Trees

, Volume 27, Issue 5, pp 1327–1338

Individual tree genotypes do not explain ectomycorrhizal biodiversity in soil cores of a pure stand of beech (Fagus sylvatica L.)

  • Ben Bubner
  • Matthias Fladung
  • Peter Lentzsch
  • Babette Münzenberger
  • Reinhard F. Hüttl
Original Paper

Abstract

Niche differentiation is a common explanation for high ectomycorrhizal diversity. In monocultures and on small spatial scales, the number of variable factors that may provide niches decreases. Still, even in the restricted volume of a soil core, typically more than one ectomycorrhizal species is found. We tested the hypothesis that roots of different individual beech genotypes provide niches on a small spatial scale in a pure beech (Fagus sylvatica L.) stand in the North-eastern Lowlands of Germany. Fourteen ectomycorrhizal species, as determined by ITS sequencing and phylograms were patchily distributed along an 81 m long transect with ten transect points. All root segments in the three species richest soil cores and the surrounding beeches were genotyped by microsatellite PCR. In each of the three soil cores, roots of two host genotypes were present that corresponded to the two closest mature trees. We found that the different root genotypes did not carry different sets of ectomycorrhizal species even at the high species resolution provided through our study. Therefore, the hypothesis of tree genotypes contributing to ectomycorrhizal biodiversity at the analyzed beech stand has to be rejected. Exploration types and stochastic processes are discussed as alternative explanations for the species richness and distributions in the analyzed soil cores. To the best of our knowledge, this is the first report that links ectomycorrhizal biodiversity in a soil core to the individual genotype of an angiosperm host.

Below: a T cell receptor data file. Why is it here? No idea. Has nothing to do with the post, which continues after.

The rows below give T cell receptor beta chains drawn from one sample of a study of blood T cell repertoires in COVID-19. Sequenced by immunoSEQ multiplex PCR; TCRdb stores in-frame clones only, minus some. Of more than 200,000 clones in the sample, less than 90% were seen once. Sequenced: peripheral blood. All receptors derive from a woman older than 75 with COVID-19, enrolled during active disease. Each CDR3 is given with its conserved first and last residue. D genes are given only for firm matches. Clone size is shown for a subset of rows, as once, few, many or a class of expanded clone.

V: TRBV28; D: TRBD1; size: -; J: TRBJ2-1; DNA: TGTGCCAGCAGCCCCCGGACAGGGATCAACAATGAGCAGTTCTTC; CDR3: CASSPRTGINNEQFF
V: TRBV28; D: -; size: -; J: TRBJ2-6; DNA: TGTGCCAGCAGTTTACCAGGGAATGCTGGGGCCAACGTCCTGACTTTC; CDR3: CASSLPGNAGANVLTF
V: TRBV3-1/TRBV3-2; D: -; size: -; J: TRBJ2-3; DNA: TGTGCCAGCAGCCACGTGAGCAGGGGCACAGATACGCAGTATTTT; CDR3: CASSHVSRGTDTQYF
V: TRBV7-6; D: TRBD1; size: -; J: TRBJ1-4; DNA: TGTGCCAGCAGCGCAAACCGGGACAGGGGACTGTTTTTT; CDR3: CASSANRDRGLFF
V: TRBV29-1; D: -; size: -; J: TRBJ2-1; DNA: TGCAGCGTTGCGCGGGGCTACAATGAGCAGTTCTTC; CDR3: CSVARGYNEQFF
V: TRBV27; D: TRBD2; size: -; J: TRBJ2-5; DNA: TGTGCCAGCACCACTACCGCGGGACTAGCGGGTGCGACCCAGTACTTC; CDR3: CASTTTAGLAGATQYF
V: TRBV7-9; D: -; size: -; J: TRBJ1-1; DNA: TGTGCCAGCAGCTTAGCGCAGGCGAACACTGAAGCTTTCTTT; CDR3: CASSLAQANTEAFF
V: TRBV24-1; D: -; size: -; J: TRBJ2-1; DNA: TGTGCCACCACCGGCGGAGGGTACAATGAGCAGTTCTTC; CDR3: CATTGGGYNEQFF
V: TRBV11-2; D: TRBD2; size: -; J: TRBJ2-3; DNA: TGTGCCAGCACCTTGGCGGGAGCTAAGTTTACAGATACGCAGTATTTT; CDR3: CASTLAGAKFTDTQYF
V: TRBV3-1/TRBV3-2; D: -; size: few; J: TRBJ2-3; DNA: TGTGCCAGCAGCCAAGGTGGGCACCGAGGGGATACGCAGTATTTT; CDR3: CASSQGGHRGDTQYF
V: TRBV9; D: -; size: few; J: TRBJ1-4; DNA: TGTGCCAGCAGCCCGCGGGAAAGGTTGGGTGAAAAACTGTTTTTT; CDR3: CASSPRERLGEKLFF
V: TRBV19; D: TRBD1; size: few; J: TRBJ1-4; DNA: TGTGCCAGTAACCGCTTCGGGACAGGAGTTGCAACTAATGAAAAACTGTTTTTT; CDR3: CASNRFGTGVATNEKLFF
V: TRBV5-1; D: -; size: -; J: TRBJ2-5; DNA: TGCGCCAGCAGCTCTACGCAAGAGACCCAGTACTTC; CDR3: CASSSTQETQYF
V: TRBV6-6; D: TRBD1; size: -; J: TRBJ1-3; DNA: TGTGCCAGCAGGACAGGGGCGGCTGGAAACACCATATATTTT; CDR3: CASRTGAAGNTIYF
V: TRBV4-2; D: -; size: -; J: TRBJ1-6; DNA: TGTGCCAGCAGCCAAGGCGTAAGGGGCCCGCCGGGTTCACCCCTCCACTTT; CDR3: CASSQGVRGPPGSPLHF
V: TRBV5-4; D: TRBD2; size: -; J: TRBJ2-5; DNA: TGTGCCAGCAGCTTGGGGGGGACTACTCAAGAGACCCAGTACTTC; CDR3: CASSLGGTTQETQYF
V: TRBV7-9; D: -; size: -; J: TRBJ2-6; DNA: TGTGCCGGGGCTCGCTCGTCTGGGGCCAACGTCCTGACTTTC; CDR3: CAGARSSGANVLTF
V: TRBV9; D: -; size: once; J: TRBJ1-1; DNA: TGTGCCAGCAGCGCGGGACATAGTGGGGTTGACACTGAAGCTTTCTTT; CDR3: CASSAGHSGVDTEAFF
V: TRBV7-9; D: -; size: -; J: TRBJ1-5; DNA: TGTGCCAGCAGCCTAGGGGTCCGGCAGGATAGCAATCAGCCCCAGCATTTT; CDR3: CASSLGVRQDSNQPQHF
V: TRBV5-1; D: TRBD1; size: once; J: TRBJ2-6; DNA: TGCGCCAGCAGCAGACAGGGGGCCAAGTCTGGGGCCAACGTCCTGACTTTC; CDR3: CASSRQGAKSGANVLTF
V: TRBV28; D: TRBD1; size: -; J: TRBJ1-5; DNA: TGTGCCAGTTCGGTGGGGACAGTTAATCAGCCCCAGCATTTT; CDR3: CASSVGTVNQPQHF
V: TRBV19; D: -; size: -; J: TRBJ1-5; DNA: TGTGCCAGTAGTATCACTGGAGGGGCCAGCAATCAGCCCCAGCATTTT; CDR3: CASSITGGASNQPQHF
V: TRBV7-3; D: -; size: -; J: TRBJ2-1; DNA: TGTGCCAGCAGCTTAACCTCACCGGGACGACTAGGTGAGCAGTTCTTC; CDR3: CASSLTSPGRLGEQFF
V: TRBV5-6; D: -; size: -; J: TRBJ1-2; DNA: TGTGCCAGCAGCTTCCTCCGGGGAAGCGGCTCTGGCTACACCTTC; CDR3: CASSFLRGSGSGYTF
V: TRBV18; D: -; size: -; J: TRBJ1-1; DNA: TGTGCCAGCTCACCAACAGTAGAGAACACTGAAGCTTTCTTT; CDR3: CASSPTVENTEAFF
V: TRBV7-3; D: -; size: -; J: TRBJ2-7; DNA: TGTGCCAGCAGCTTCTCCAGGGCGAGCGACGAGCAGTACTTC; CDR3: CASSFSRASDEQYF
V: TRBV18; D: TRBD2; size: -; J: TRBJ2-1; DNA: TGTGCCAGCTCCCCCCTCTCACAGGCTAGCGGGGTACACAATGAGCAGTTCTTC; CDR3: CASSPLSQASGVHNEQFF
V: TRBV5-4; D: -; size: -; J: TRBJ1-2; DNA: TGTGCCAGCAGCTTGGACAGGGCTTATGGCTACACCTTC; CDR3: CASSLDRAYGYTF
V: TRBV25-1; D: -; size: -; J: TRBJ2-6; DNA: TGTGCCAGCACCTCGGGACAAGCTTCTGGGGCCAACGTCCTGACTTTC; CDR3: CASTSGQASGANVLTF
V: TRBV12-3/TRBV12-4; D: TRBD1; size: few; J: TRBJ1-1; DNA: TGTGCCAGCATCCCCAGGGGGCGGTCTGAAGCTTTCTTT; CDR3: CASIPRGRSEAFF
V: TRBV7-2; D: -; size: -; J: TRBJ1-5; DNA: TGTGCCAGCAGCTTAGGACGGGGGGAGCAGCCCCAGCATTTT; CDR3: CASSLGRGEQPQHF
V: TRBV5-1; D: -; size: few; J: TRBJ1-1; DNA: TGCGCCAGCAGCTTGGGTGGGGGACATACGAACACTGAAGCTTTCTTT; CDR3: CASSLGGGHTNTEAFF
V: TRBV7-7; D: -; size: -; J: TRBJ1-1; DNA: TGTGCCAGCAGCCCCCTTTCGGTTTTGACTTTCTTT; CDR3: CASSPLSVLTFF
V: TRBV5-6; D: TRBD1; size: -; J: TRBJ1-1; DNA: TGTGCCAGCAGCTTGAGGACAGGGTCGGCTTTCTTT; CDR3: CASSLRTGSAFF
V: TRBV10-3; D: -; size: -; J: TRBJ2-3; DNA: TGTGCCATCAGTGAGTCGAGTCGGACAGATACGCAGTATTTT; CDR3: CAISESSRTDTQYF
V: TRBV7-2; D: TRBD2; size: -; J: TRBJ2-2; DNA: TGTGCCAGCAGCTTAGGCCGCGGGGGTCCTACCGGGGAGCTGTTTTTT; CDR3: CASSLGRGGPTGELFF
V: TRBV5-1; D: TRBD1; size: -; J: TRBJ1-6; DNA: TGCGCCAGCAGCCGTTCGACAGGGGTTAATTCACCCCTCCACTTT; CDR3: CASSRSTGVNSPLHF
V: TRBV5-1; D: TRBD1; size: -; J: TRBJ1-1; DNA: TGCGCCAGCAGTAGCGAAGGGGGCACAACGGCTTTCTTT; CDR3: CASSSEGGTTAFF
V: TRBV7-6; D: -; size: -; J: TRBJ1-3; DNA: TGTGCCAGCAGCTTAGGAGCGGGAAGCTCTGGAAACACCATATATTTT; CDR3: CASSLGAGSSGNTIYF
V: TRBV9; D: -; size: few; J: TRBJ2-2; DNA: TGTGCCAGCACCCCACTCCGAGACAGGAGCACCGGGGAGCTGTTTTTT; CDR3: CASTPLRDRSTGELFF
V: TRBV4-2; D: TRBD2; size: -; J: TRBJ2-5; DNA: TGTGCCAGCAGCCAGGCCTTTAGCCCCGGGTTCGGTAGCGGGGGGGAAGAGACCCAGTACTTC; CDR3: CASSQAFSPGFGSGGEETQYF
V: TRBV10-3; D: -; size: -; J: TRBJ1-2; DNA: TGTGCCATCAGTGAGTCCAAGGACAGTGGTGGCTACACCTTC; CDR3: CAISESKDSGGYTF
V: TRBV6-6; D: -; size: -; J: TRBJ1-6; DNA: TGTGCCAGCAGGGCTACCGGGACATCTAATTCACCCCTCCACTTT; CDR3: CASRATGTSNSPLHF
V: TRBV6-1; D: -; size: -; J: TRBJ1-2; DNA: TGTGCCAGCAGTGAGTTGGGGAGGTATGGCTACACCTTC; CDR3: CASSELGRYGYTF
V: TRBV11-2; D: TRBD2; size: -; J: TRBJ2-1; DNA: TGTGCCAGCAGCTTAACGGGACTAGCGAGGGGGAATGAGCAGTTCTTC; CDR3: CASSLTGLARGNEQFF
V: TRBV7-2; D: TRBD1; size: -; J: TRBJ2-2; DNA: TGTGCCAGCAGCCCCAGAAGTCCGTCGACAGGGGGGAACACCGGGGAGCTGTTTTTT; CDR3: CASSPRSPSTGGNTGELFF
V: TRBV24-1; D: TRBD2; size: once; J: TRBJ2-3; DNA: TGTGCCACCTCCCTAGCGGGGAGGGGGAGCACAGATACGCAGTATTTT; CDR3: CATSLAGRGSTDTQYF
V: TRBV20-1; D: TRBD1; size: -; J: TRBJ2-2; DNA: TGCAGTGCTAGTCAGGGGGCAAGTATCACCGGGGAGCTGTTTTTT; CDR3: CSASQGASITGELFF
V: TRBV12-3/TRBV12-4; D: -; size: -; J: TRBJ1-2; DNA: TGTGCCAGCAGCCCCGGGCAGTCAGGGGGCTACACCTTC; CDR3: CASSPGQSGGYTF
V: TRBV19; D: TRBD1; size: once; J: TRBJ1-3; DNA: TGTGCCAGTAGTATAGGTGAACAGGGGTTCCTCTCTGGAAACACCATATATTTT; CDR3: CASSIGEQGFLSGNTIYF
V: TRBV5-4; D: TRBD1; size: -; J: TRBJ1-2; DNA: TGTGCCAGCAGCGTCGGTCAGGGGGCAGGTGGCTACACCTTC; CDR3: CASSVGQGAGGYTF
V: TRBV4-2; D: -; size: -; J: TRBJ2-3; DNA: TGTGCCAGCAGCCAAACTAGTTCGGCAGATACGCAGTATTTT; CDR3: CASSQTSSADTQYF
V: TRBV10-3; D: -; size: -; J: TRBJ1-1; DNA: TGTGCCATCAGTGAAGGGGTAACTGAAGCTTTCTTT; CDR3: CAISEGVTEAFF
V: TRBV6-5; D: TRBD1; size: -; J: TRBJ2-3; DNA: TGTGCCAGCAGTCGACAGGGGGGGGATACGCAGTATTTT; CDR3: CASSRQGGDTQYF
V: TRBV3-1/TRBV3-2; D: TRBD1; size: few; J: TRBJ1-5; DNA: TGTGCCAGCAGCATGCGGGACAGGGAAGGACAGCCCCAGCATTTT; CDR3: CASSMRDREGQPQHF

Keywords

Ectomycorrhiza Exploration types Fagus sylvatica Microsatellite PCR Niches Ribosomal DNA Stochastic explanations Tree genotype 

Supplementary material

468_2013_881_MOESM1_ESM.doc (1.1 mb)
Supplementary material 1 (DOC 1113 kb)
468_2013_881_MOESM2_ESM.doc (122 kb)
Supplementary material 2 (DOC 122 kb)

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Copyright information

© Springer-Verlag Berlin Heidelberg 2013

Authors and Affiliations

  • Ben Bubner
    • 1
    • 2
  • Matthias Fladung
    • 3
  • Peter Lentzsch
    • 2
  • Babette Münzenberger
    • 2
  • Reinhard F. Hüttl
    • 4
    • 5
  1. 1.Thünen Institute of Forest GeneticsWaldsieversdorfGermany
  2. 2.Institute of Landscape Biogeochemistry, Leibniz-Centre for Agricultural Landscape Research (ZALF)MünchebergGermany
  3. 3.Thünen Institute of Forest GeneticsGroßhansdorfGermany
  4. 4.Brandenburg University of Technology, Chair of Soil Protection and RecultivationCottbusGermany
  5. 5.GFZ German Research Centre of Geosciences PotsdamPotsdamGermany

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